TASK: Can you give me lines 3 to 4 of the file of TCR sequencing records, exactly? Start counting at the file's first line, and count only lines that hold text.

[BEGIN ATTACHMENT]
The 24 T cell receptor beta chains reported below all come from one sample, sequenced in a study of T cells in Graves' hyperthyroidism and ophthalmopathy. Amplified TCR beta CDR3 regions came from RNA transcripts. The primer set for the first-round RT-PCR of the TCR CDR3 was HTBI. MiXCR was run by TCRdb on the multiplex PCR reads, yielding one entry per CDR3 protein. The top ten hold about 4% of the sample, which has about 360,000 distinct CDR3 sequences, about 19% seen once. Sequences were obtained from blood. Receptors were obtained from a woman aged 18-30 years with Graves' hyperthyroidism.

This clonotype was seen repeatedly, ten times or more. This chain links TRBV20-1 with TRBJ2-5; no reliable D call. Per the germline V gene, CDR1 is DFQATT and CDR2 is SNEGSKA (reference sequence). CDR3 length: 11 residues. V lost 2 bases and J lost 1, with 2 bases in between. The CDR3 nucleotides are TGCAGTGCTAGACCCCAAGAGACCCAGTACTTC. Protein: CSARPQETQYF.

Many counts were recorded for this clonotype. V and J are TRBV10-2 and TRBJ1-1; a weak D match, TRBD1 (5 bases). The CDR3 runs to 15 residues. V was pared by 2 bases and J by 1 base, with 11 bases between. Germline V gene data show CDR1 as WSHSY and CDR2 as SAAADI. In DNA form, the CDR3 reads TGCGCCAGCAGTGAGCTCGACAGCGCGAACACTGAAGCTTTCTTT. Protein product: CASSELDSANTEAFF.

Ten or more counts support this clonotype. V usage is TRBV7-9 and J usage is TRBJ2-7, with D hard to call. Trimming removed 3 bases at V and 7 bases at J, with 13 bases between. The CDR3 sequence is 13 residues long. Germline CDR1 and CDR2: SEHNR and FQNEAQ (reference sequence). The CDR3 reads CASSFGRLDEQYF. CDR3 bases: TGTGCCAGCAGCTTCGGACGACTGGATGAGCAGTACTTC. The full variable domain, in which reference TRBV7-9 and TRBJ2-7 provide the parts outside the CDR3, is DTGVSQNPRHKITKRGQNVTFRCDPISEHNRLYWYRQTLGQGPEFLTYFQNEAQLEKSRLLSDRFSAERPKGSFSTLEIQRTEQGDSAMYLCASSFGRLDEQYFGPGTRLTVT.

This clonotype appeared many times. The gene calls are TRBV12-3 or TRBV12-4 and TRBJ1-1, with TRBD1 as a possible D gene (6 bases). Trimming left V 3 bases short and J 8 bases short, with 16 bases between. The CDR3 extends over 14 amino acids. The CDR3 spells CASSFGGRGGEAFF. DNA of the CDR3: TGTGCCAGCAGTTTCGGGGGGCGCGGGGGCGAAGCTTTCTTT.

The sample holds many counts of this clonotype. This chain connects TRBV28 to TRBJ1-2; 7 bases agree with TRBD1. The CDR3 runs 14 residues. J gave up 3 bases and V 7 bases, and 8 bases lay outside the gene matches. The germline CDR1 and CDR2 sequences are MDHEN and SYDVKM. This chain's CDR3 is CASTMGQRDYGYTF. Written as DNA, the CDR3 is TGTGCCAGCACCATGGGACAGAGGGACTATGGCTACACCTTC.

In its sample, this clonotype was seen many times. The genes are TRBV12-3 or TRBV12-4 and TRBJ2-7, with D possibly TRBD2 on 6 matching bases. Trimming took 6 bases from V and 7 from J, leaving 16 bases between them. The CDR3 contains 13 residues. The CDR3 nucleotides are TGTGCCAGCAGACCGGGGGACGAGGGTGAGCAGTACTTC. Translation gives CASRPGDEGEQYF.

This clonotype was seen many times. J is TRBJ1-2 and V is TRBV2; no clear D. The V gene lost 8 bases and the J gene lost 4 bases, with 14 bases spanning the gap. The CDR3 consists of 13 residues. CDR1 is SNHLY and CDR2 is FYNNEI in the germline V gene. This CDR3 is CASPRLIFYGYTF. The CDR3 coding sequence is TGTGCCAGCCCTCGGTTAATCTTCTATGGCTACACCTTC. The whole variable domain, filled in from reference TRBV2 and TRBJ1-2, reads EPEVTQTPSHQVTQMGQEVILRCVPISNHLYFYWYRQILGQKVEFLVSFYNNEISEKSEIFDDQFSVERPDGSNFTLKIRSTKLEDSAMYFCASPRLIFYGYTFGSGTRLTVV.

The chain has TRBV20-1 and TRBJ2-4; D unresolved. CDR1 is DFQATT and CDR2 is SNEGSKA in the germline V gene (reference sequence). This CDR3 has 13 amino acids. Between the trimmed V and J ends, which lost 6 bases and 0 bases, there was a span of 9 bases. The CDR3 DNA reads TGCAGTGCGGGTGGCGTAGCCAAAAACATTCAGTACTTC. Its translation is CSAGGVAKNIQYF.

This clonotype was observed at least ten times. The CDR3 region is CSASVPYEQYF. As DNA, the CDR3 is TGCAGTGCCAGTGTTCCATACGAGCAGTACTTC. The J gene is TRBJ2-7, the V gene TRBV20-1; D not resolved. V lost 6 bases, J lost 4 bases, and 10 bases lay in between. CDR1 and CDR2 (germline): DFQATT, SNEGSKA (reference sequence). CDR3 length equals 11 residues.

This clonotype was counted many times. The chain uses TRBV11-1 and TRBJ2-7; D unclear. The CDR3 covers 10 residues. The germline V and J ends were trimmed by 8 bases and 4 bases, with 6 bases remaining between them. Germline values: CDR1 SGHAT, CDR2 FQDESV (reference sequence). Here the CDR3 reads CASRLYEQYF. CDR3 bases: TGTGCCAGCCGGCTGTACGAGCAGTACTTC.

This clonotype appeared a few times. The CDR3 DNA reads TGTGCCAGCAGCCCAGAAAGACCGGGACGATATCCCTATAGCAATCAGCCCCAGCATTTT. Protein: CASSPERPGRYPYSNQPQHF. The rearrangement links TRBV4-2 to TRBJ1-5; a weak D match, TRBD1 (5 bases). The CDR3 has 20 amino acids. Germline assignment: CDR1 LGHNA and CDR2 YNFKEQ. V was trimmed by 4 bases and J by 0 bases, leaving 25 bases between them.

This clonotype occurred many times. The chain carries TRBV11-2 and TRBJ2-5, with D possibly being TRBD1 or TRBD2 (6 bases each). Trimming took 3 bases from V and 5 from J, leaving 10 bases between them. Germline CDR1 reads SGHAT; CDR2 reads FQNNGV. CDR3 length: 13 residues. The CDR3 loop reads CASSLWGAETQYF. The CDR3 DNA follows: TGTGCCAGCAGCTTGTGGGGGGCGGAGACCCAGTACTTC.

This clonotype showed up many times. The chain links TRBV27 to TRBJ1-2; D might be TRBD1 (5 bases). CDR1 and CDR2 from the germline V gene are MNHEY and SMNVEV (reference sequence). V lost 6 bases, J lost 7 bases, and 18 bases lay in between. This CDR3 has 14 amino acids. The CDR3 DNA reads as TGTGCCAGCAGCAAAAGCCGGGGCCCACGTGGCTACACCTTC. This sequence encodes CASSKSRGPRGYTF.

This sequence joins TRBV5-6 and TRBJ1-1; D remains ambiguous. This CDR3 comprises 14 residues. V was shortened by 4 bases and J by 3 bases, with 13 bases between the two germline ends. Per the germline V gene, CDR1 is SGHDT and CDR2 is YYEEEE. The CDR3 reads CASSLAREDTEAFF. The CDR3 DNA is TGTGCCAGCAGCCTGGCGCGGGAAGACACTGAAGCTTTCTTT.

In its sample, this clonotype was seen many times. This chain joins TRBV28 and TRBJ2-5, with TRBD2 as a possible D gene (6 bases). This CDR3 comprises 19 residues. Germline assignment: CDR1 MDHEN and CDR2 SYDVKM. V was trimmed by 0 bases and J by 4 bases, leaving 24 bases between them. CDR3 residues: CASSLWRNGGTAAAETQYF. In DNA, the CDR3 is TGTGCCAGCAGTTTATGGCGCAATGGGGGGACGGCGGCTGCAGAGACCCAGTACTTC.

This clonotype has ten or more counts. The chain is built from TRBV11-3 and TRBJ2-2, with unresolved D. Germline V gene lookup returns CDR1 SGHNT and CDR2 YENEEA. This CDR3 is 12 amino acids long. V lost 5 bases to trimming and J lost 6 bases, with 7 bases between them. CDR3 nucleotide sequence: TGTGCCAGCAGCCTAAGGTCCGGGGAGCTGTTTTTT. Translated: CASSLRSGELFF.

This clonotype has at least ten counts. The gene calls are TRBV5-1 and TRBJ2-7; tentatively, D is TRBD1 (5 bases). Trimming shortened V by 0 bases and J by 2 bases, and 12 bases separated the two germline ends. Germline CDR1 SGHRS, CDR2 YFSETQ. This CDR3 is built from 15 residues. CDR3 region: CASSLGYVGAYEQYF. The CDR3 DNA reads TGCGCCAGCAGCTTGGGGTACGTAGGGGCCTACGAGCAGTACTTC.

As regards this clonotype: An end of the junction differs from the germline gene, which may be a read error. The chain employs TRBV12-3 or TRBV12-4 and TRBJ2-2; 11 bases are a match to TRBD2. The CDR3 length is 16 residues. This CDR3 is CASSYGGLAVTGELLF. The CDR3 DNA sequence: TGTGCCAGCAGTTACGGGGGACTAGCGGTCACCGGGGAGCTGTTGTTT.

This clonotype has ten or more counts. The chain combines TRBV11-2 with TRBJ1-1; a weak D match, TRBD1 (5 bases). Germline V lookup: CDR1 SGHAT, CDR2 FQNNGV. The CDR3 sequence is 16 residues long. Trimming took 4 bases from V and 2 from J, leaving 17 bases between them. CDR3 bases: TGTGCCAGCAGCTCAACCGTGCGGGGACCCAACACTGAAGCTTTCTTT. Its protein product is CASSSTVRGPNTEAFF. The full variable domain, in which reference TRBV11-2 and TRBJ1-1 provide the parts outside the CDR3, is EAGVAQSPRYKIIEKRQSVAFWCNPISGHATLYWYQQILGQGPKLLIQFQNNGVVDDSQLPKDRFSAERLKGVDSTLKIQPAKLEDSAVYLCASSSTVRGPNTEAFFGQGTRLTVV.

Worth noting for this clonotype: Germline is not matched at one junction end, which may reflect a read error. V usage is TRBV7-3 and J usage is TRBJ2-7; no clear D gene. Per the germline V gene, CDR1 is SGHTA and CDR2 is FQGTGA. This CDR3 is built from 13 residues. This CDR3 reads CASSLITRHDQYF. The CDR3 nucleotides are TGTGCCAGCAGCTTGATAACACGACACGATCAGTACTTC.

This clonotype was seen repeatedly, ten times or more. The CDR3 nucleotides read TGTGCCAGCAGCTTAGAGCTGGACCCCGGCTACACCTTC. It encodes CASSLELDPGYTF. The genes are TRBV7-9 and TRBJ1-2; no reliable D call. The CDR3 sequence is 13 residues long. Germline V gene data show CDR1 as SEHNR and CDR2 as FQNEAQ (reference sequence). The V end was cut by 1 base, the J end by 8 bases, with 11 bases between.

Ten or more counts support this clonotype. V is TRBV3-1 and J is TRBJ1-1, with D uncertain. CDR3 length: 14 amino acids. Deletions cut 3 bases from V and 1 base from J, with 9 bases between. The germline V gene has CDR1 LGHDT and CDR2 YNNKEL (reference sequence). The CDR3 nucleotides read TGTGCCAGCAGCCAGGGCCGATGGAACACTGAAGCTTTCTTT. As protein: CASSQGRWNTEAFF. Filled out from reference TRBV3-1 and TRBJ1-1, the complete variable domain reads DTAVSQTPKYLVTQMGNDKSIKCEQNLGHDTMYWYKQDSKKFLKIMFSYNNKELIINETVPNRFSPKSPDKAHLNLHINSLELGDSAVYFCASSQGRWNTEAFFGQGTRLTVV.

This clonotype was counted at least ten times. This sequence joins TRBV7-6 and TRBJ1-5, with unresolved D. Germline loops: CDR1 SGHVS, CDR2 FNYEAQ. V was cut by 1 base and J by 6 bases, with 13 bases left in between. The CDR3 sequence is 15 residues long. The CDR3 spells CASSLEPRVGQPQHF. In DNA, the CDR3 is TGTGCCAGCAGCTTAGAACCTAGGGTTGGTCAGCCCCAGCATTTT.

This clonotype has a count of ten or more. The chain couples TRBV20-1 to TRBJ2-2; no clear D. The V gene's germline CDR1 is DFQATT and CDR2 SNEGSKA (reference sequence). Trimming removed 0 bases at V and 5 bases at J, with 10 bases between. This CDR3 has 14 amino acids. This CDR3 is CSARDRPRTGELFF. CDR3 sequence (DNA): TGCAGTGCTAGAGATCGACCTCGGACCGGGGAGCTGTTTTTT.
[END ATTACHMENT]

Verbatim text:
Many counts were recorded for this clonotype. V and J are TRBV10-2 and TRBJ1-1; a weak D match, TRBD1 (5 bases). The CDR3 runs to 15 residues. V was pared by 2 bases and J by 1 base, with 11 bases between. Germline V gene data show CDR1 as WSHSY and CDR2 as SAAADI. In DNA form, the CDR3 reads TGCGCCAGCAGTGAGCTCGACAGCGCGAACACTGAAGCTTTCTTT. Protein product: CASSELDSANTEAFF.

Ten or more counts support this clonotype. V usage is TRBV7-9 and J usage is TRBJ2-7, with D hard to call. Trimming removed 3 bases at V and 7 bases at J, with 13 bases between. The CDR3 sequence is 13 residues long. Germline CDR1 and CDR2: SEHNR and FQNEAQ (reference sequence). The CDR3 reads CASSFGRLDEQYF. CDR3 bases: TGTGCCAGCAGCTTCGGACGACTGGATGAGCAGTACTTC. The full variable domain, in which reference TRBV7-9 and TRBJ2-7 provide the parts outside the CDR3, is DTGVSQNPRHKITKRGQNVTFRCDPISEHNRLYWYRQTLGQGPEFLTYFQNEAQLEKSRLLSDRFSAERPKGSFSTLEIQRTEQGDSAMYLCASSFGRLDEQYFGPGTRLTVT.